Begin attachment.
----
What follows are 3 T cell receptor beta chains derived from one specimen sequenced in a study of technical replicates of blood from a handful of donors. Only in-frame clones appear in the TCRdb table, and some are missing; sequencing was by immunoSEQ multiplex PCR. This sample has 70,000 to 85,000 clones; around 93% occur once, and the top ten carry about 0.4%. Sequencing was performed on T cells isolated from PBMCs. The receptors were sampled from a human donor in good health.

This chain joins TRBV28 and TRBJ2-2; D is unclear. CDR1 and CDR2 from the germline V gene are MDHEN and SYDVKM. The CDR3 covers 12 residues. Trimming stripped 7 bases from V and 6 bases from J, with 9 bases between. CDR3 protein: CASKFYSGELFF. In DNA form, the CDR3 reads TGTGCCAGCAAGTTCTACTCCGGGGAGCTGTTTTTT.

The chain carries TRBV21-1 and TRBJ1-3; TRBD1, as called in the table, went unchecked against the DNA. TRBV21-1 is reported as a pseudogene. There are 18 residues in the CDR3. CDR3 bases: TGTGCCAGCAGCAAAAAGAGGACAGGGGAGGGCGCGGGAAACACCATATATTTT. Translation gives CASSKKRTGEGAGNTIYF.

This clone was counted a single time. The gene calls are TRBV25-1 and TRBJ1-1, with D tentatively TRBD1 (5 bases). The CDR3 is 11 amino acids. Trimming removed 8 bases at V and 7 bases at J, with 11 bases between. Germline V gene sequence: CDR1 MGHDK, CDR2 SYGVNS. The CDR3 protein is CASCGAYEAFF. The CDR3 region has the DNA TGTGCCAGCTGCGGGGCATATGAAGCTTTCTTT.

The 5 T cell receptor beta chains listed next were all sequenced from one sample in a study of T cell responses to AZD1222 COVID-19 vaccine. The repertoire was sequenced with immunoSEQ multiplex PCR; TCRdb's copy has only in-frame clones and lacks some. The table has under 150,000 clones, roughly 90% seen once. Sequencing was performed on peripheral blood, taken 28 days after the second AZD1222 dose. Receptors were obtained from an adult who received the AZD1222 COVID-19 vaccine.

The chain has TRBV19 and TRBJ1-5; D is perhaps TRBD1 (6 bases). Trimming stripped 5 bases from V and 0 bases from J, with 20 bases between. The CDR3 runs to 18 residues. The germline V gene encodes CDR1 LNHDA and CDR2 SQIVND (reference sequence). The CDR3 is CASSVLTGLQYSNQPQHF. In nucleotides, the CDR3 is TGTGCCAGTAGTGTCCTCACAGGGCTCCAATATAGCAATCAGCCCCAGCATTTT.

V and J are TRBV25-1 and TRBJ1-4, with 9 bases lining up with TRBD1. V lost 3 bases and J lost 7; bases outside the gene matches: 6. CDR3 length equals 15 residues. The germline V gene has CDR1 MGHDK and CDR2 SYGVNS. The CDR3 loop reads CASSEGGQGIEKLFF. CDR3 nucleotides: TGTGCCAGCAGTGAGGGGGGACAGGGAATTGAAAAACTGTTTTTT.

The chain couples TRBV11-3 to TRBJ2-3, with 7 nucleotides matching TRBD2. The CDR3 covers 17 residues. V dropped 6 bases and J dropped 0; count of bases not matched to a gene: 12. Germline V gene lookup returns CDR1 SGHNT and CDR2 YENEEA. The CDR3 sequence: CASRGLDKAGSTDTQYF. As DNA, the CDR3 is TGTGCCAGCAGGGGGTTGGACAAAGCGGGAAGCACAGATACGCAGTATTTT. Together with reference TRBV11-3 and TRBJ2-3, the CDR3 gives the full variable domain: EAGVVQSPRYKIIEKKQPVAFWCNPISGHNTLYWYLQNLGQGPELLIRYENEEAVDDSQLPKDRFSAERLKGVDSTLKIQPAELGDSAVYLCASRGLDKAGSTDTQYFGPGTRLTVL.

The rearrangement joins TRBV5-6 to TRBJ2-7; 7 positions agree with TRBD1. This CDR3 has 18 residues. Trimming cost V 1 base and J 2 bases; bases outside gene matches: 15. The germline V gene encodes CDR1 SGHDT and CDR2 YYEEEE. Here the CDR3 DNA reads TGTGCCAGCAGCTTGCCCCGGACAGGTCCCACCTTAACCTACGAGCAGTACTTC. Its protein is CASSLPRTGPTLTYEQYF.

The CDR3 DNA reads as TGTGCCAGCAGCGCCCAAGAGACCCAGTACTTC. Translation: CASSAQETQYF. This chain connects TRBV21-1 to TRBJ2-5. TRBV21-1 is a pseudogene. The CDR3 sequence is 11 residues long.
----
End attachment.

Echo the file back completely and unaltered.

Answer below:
What follows are 3 T cell receptor beta chains derived from one specimen sequenced in a study of technical replicates of blood from a handful of donors. Only in-frame clones appear in the TCRdb table, and some are missing; sequencing was by immunoSEQ multiplex PCR. This sample has 70,000 to 85,000 clones; around 93% occur once, and the top ten carry about 0.4%. Sequencing was performed on T cells isolated from PBMCs. The receptors were sampled from a human donor in good health.

This chain joins TRBV28 and TRBJ2-2; D is unclear. CDR1 and CDR2 from the germline V gene are MDHEN and SYDVKM. The CDR3 covers 12 residues. Trimming stripped 7 bases from V and 6 bases from J, with 9 bases between. CDR3 protein: CASKFYSGELFF. In DNA form, the CDR3 reads TGTGCCAGCAAGTTCTACTCCGGGGAGCTGTTTTTT.

The chain carries TRBV21-1 and TRBJ1-3; TRBD1, as called in the table, went unchecked against the DNA. TRBV21-1 is reported as a pseudogene. There are 18 residues in the CDR3. CDR3 bases: TGTGCCAGCAGCAAAAAGAGGACAGGGGAGGGCGCGGGAAACACCATATATTTT. Translation gives CASSKKRTGEGAGNTIYF.

This clone was counted a single time. The gene calls are TRBV25-1 and TRBJ1-1, with D tentatively TRBD1 (5 bases). The CDR3 is 11 amino acids. Trimming removed 8 bases at V and 7 bases at J, with 11 bases between. Germline V gene sequence: CDR1 MGHDK, CDR2 SYGVNS. The CDR3 protein is CASCGAYEAFF. The CDR3 region has the DNA TGTGCCAGCTGCGGGGCATATGAAGCTTTCTTT.

The 5 T cell receptor beta chains listed next were all sequenced from one sample in a study of T cell responses to AZD1222 COVID-19 vaccine. The repertoire was sequenced with immunoSEQ multiplex PCR; TCRdb's copy has only in-frame clones and lacks some. The table has under 150,000 clones, roughly 90% seen once. Sequencing was performed on peripheral blood, taken 28 days after the second AZD1222 dose. Receptors were obtained from an adult who received the AZD1222 COVID-19 vaccine.

The chain has TRBV19 and TRBJ1-5; D is perhaps TRBD1 (6 bases). Trimming stripped 5 bases from V and 0 bases from J, with 20 bases between. The CDR3 runs to 18 residues. The germline V gene encodes CDR1 LNHDA and CDR2 SQIVND (reference sequence). The CDR3 is CASSVLTGLQYSNQPQHF. In nucleotides, the CDR3 is TGTGCCAGTAGTGTCCTCACAGGGCTCCAATATAGCAATCAGCCCCAGCATTTT.

V and J are TRBV25-1 and TRBJ1-4, with 9 bases lining up with TRBD1. V lost 3 bases and J lost 7; bases outside the gene matches: 6. CDR3 length equals 15 residues. The germline V gene has CDR1 MGHDK and CDR2 SYGVNS. The CDR3 loop reads CASSEGGQGIEKLFF. CDR3 nucleotides: TGTGCCAGCAGTGAGGGGGGACAGGGAATTGAAAAACTGTTTTTT.

The chain couples TRBV11-3 to TRBJ2-3, with 7 nucleotides matching TRBD2. The CDR3 covers 17 residues. V dropped 6 bases and J dropped 0; count of bases not matched to a gene: 12. Germline V gene lookup returns CDR1 SGHNT and CDR2 YENEEA. The CDR3 sequence: CASRGLDKAGSTDTQYF. As DNA, the CDR3 is TGTGCCAGCAGGGGGTTGGACAAAGCGGGAAGCACAGATACGCAGTATTTT. Together with reference TRBV11-3 and TRBJ2-3, the CDR3 gives the full variable domain: EAGVVQSPRYKIIEKKQPVAFWCNPISGHNTLYWYLQNLGQGPELLIRYENEEAVDDSQLPKDRFSAERLKGVDSTLKIQPAELGDSAVYLCASRGLDKAGSTDTQYFGPGTRLTVL.

The rearrangement joins TRBV5-6 to TRBJ2-7; 7 positions agree with TRBD1. This CDR3 has 18 residues. Trimming cost V 1 base and J 2 bases; bases outside gene matches: 15. The germline V gene encodes CDR1 SGHDT and CDR2 YYEEEE. Here the CDR3 DNA reads TGTGCCAGCAGCTTGCCCCGGACAGGTCCCACCTTAACCTACGAGCAGTACTTC. Its protein is CASSLPRTGPTLTYEQYF.

The CDR3 DNA reads as TGTGCCAGCAGCGCCCAAGAGACCCAGTACTTC. Translation: CASSAQETQYF. This chain connects TRBV21-1 to TRBJ2-5. TRBV21-1 is a pseudogene. The CDR3 sequence is 11 residues long.